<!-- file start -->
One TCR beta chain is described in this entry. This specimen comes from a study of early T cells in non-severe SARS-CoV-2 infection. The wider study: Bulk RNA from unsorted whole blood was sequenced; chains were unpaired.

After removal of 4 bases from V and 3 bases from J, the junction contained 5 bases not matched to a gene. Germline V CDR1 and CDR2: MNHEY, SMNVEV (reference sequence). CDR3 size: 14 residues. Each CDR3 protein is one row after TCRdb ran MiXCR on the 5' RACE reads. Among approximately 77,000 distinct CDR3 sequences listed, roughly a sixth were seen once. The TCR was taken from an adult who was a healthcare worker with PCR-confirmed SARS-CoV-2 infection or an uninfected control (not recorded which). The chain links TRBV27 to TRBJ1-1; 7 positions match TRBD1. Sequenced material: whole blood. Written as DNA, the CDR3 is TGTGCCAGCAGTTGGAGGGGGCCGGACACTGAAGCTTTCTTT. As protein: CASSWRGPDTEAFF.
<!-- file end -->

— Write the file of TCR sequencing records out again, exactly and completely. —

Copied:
One TCR beta chain is described in this entry. This specimen comes from a study of early T cells in non-severe SARS-CoV-2 infection. The wider study: Bulk RNA from unsorted whole blood was sequenced; chains were unpaired.

After removal of 4 bases from V and 3 bases from J, the junction contained 5 bases not matched to a gene. Germline V CDR1 and CDR2: MNHEY, SMNVEV (reference sequence). CDR3 size: 14 residues. Each CDR3 protein is one row after TCRdb ran MiXCR on the 5' RACE reads. Among approximately 77,000 distinct CDR3 sequences listed, roughly a sixth were seen once. The TCR was taken from an adult who was a healthcare worker with PCR-confirmed SARS-CoV-2 infection or an uninfected control (not recorded which). The chain links TRBV27 to TRBJ1-1; 7 positions match TRBD1. Sequenced material: whole blood. Written as DNA, the CDR3 is TGTGCCAGCAGTTGGAGGGGGCCGGACACTGAAGCTTTCTTT. As protein: CASSWRGPDTEAFF.